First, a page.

Dutch government’s 2019 purchase of Air France-KLM shares ‘irregular’ – audit office

AMSTERDAM (Reuters) – A 2019 move by the Dutch government to buy a 14% stake in Air France-KLM (AIRF.PA) was not in accordance with the country’s laws, the Netherlands’ Court of Audit ruled on Wednesday.

FILE PHOTO – The Air France-KLM company logo is seen during the company’s half-year results in Paris, France, August 1, 2018. REUTERS/Benoit Tessier

The government purchased the shares without informing parliament as part of a campaign to increase its influence over Air France’s KLM subsidiary, arguing that if it had announced its intention publicly it would have violated insider trading rules and increased the cost.

But the court said under the country’s constitution, ministers “must inform parliament of such transactions in advance”, and not present them with a done deal after the fact.

“In our opinion, the transaction was therefore irregular,” it said.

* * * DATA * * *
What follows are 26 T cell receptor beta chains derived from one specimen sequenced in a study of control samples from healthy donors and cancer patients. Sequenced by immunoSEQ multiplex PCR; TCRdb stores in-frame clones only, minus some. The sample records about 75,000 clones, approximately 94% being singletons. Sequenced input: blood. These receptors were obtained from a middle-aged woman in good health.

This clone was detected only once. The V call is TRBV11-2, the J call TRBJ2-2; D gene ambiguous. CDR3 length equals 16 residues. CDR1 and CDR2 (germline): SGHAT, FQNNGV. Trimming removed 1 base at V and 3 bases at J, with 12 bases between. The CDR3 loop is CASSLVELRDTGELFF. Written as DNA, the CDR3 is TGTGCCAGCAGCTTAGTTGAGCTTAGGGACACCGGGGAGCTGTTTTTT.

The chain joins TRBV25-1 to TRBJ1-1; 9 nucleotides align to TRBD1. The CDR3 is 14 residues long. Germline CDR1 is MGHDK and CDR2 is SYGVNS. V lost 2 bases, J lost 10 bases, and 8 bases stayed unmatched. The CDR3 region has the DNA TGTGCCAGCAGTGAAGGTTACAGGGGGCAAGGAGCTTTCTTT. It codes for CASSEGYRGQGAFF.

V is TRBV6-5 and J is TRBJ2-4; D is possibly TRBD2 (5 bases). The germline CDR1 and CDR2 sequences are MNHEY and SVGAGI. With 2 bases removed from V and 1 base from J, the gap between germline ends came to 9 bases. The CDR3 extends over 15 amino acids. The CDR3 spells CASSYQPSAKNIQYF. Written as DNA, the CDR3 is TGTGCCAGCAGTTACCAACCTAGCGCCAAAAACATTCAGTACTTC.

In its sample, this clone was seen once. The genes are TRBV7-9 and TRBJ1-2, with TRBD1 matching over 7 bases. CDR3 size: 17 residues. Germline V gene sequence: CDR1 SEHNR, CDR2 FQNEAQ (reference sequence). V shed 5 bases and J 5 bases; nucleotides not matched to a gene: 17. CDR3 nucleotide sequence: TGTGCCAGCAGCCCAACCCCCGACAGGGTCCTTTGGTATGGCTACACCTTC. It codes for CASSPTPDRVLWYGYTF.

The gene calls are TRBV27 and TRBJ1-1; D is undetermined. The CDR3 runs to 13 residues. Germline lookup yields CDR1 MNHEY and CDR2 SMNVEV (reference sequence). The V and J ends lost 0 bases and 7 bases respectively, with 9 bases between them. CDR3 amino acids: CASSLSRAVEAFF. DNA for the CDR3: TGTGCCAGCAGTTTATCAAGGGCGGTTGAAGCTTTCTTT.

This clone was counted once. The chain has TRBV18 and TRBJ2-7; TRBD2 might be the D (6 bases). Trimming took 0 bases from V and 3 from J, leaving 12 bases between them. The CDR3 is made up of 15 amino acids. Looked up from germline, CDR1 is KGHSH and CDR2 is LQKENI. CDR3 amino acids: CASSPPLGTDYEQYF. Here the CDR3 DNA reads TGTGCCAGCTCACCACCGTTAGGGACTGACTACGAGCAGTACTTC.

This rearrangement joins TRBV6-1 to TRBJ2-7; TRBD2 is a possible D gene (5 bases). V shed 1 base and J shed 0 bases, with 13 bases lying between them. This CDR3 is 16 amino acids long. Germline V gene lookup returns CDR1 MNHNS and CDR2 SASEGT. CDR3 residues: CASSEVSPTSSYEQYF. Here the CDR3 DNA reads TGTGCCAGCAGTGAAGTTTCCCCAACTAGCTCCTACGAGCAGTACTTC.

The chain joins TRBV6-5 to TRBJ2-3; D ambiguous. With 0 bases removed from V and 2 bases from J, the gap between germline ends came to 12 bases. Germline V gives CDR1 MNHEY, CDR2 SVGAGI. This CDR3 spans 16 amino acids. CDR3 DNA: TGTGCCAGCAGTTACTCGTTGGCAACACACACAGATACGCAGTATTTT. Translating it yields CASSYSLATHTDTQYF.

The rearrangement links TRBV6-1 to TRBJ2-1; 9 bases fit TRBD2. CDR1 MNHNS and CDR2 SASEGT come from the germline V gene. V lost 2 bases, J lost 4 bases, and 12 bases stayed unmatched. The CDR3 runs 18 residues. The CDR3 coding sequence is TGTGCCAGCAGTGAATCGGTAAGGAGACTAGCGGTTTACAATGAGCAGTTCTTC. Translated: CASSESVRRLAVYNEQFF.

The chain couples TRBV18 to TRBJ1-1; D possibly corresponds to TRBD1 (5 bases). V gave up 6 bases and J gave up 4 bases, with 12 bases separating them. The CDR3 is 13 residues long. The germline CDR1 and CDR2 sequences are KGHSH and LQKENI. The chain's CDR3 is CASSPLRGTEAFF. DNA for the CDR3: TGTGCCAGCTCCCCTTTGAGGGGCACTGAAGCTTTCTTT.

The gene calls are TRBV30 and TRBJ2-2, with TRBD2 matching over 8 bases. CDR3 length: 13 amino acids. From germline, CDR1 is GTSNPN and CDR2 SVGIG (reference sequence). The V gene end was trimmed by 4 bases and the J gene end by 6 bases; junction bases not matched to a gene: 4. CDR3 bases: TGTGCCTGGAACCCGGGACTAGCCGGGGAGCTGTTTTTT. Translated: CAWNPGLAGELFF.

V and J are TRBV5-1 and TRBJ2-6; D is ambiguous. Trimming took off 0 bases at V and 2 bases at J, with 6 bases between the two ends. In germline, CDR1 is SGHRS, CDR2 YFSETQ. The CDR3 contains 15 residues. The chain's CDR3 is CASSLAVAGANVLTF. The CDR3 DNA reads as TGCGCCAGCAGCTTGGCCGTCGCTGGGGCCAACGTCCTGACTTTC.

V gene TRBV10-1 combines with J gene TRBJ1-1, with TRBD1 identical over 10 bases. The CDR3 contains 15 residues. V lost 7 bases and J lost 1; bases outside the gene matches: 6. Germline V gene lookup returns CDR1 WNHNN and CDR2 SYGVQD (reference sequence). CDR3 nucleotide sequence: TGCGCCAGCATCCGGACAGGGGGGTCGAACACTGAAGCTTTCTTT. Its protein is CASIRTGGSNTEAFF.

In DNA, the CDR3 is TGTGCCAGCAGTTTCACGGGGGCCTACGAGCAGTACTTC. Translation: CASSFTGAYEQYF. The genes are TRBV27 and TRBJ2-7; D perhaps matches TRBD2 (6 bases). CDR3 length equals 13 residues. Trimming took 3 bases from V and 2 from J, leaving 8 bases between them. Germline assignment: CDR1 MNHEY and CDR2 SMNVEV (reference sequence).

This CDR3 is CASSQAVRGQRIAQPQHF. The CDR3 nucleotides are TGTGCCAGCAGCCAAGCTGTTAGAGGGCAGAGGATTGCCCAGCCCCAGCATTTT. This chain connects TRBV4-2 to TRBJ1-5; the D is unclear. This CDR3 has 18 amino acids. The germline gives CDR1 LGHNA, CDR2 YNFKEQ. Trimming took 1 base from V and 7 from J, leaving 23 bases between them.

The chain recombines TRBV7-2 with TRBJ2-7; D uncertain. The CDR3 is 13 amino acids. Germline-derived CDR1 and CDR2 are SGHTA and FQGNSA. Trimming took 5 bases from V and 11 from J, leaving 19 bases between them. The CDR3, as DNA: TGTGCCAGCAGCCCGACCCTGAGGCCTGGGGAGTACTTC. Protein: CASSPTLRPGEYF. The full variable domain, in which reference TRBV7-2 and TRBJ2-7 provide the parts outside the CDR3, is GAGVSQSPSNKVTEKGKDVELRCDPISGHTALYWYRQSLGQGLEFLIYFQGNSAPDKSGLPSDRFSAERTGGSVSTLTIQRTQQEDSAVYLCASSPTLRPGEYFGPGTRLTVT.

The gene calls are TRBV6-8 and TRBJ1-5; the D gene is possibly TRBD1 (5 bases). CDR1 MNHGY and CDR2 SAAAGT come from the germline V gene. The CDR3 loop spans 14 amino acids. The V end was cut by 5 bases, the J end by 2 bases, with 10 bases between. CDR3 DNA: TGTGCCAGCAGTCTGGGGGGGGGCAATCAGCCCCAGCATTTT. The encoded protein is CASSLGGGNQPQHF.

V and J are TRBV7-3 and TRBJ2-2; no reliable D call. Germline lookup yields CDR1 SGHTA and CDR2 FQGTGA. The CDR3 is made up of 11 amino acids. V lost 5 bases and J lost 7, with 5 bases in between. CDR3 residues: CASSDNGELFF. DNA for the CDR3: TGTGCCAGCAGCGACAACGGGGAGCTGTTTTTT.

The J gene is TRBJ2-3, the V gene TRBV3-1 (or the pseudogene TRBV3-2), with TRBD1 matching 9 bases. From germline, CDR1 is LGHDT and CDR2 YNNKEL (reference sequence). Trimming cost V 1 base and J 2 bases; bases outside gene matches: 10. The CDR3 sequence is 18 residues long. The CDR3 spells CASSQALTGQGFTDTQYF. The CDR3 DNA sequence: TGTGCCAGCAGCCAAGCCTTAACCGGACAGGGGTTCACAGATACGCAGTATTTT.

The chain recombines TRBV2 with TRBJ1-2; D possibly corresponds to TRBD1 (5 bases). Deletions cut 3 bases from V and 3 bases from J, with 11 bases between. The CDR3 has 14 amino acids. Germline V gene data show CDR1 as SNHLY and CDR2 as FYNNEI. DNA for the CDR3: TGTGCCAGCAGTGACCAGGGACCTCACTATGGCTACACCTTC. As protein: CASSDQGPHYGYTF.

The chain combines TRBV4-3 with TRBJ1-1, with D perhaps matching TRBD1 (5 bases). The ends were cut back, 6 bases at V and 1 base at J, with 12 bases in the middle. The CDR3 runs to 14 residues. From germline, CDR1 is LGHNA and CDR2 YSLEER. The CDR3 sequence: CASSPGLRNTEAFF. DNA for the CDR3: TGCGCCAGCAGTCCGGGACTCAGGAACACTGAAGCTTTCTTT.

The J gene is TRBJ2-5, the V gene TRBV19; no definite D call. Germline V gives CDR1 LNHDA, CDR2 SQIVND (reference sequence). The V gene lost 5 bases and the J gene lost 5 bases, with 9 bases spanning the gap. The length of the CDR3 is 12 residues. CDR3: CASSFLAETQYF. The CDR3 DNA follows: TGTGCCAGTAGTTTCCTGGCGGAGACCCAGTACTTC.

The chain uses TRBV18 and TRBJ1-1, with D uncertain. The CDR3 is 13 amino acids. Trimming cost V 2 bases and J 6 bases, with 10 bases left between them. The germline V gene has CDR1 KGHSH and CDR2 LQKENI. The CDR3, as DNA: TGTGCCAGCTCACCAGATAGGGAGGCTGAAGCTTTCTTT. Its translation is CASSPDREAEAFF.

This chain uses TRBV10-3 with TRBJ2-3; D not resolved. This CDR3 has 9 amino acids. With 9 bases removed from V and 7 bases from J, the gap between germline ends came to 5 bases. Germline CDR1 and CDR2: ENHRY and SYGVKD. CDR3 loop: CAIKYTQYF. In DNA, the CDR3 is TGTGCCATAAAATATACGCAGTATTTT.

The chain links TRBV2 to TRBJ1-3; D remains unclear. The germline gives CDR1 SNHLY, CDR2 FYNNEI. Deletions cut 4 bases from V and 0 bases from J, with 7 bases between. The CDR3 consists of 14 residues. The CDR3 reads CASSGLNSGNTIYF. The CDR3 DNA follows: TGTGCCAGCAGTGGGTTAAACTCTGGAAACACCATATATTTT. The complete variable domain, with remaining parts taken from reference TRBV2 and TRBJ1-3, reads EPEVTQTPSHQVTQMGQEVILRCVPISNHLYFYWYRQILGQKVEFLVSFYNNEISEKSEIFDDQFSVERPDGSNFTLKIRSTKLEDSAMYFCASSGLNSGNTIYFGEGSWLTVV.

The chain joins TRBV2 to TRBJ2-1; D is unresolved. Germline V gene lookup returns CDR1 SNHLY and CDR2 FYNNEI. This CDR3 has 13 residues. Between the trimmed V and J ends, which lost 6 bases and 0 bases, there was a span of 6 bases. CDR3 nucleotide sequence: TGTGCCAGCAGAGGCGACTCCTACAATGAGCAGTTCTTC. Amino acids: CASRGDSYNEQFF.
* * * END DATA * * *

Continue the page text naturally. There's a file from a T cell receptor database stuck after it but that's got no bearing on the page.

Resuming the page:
The decision is not related to current negotiations over a package of up to 4 billion euros in Dutch state aid for KLM as part of a wider French-Dutch bailout of Air France-KLM in the aftermath of the global coronavirus outbreak.

Finance Minister Wopke Hoestra paid 774 million euros for the Air France stake in February 2019. The stake is now worth about a third of that.

The court’s findings do not carry any obligation to reverse the transaction, but it made a series of recommendations, including that the government should in future avoid such purchases without informing parliament.

In a reaction to the court’s finding, Hoekstra said he had faced a “dilemma” due to conflicting rules on instructing parliament and also not disclosing information that could have affected Air France’s share price.

“In consultation with parliament, new agreements have been made about a new way of handling disclosures of confidential market-sensitive information,” he said. “These have been satisfactorily used recently in preparing the support measures for KLM.”

He said his office would look at whether a law change was needed or possible.

Reporting by Toby Sterling; Editing by John Stonestreet and Alex Richardson

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